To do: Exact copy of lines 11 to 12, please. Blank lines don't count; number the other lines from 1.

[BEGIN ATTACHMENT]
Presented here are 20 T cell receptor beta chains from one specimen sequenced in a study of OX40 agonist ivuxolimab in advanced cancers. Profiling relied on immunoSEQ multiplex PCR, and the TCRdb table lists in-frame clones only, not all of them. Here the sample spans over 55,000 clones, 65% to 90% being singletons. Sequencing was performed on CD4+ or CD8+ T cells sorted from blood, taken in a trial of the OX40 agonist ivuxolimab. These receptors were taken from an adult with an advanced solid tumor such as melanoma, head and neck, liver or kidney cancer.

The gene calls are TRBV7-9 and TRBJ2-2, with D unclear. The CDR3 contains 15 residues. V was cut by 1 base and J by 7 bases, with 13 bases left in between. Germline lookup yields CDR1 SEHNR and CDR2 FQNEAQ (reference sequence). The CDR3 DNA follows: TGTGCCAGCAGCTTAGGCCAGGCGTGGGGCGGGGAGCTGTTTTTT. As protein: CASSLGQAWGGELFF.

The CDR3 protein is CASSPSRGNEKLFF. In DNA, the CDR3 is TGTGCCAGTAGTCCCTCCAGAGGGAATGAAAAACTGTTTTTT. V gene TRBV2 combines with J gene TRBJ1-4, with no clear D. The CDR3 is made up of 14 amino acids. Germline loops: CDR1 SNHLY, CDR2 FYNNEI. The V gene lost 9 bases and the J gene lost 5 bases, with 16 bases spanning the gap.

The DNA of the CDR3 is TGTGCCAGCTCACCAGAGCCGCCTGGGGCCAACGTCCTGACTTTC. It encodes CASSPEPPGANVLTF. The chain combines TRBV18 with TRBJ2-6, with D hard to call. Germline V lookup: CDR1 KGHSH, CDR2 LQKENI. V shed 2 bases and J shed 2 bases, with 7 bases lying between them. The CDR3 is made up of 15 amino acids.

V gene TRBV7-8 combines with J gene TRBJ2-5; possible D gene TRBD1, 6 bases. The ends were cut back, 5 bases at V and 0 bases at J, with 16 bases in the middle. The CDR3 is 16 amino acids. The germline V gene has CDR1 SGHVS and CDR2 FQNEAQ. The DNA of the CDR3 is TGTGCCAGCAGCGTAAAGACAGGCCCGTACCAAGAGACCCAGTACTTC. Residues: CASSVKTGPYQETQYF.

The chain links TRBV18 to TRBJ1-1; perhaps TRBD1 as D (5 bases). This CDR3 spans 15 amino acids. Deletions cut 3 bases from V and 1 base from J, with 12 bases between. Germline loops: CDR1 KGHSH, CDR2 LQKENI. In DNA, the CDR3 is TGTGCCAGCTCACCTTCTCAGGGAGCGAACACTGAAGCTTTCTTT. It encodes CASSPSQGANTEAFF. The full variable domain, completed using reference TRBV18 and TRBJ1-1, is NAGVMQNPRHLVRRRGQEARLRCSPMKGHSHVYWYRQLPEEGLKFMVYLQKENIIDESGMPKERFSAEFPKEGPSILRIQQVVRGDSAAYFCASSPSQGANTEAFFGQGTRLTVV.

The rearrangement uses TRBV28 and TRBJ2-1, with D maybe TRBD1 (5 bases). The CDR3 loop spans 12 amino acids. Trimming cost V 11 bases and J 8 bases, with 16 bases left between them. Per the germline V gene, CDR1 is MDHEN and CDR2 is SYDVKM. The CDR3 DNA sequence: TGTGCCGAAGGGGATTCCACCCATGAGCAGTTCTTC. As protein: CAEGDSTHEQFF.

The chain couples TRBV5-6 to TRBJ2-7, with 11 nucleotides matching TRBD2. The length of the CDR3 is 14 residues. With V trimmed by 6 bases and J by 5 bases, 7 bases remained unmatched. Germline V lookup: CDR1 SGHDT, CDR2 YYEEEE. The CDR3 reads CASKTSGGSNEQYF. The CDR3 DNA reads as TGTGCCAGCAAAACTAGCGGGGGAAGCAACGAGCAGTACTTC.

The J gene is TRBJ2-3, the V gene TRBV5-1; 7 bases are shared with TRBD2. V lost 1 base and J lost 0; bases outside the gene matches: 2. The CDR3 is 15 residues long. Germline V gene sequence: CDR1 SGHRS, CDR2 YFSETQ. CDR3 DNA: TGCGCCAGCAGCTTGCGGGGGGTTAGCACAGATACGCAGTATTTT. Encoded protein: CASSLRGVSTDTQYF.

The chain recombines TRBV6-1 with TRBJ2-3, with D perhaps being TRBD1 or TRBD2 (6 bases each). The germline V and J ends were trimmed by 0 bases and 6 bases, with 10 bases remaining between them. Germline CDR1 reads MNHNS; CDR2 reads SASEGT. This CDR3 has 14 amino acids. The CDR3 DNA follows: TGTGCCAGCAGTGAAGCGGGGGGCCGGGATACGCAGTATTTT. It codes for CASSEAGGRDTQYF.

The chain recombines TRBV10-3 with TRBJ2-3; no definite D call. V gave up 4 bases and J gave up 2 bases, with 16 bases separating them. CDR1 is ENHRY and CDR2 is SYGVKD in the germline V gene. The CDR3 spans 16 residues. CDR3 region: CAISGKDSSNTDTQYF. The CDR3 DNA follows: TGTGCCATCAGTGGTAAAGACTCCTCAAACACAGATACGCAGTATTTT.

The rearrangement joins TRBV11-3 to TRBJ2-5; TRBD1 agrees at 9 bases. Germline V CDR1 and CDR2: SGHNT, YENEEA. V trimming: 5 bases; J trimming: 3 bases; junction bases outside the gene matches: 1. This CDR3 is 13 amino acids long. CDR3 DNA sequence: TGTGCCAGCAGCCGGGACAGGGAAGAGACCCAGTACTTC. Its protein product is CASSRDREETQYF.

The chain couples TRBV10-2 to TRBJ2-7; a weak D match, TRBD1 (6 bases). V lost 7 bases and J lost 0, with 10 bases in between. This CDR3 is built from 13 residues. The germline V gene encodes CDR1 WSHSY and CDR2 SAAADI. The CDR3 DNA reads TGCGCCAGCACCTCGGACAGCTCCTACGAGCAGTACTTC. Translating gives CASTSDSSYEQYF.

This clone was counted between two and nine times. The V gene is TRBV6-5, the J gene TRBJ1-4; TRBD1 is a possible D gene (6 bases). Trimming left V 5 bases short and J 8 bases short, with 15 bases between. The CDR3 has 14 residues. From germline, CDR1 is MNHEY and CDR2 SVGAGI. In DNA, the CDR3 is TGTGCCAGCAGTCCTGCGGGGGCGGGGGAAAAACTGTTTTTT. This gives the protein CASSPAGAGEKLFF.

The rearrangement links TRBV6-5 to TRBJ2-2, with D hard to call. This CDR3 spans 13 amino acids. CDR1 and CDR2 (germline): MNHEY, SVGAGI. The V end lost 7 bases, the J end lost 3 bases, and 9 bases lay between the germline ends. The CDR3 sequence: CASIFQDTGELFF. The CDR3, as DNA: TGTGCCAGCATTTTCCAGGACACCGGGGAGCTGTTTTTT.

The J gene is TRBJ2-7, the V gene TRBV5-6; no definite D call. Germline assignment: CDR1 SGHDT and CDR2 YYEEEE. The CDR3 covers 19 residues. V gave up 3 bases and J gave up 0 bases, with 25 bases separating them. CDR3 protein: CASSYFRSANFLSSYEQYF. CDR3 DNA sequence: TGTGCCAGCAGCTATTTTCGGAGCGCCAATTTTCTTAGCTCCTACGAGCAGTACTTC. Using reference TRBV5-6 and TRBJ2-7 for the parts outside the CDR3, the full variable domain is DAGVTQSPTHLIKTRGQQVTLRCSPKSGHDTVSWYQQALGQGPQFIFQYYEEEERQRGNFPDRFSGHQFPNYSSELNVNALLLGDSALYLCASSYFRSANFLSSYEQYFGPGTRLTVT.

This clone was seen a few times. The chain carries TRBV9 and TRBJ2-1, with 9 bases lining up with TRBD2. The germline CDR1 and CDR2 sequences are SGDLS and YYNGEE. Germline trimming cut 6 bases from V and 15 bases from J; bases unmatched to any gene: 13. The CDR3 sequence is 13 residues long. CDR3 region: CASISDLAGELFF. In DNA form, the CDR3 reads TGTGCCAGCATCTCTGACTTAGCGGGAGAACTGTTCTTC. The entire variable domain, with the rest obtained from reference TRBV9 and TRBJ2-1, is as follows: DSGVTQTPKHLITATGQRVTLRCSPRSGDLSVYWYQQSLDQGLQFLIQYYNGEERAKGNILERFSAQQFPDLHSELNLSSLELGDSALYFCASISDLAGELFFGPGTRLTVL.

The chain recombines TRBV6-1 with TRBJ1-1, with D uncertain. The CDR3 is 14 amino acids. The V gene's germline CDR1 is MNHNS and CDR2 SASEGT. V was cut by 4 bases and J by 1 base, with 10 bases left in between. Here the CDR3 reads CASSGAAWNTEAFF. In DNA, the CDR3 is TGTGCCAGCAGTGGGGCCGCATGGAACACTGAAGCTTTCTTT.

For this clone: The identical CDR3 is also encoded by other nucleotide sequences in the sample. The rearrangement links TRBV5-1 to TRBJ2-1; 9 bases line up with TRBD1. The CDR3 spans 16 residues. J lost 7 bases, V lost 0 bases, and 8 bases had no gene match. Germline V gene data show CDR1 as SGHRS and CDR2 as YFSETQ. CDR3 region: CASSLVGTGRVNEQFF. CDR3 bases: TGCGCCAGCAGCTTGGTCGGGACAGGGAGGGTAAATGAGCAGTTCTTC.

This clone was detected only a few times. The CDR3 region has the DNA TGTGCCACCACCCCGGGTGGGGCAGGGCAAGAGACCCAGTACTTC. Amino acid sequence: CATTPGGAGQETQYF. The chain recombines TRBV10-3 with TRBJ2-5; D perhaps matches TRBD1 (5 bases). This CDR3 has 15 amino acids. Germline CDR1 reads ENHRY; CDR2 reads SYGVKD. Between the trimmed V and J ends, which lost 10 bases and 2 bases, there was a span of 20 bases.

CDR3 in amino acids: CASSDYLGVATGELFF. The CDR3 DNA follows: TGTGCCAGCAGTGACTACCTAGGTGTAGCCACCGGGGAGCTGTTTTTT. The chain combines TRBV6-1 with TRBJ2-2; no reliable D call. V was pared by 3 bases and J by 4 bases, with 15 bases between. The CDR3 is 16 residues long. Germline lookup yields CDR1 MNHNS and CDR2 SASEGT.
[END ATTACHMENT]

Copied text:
The chain recombines TRBV10-3 with TRBJ2-3; no definite D call. V gave up 4 bases and J gave up 2 bases, with 16 bases separating them. CDR1 is ENHRY and CDR2 is SYGVKD in the germline V gene. The CDR3 spans 16 residues. CDR3 region: CAISGKDSSNTDTQYF. The CDR3 DNA follows: TGTGCCATCAGTGGTAAAGACTCCTCAAACACAGATACGCAGTATTTT.

The rearrangement joins TRBV11-3 to TRBJ2-5; TRBD1 agrees at 9 bases. Germline V CDR1 and CDR2: SGHNT, YENEEA. V trimming: 5 bases; J trimming: 3 bases; junction bases outside the gene matches: 1. This CDR3 is 13 amino acids long. CDR3 DNA sequence: TGTGCCAGCAGCCGGGACAGGGAAGAGACCCAGTACTTC. Its protein product is CASSRDREETQYF.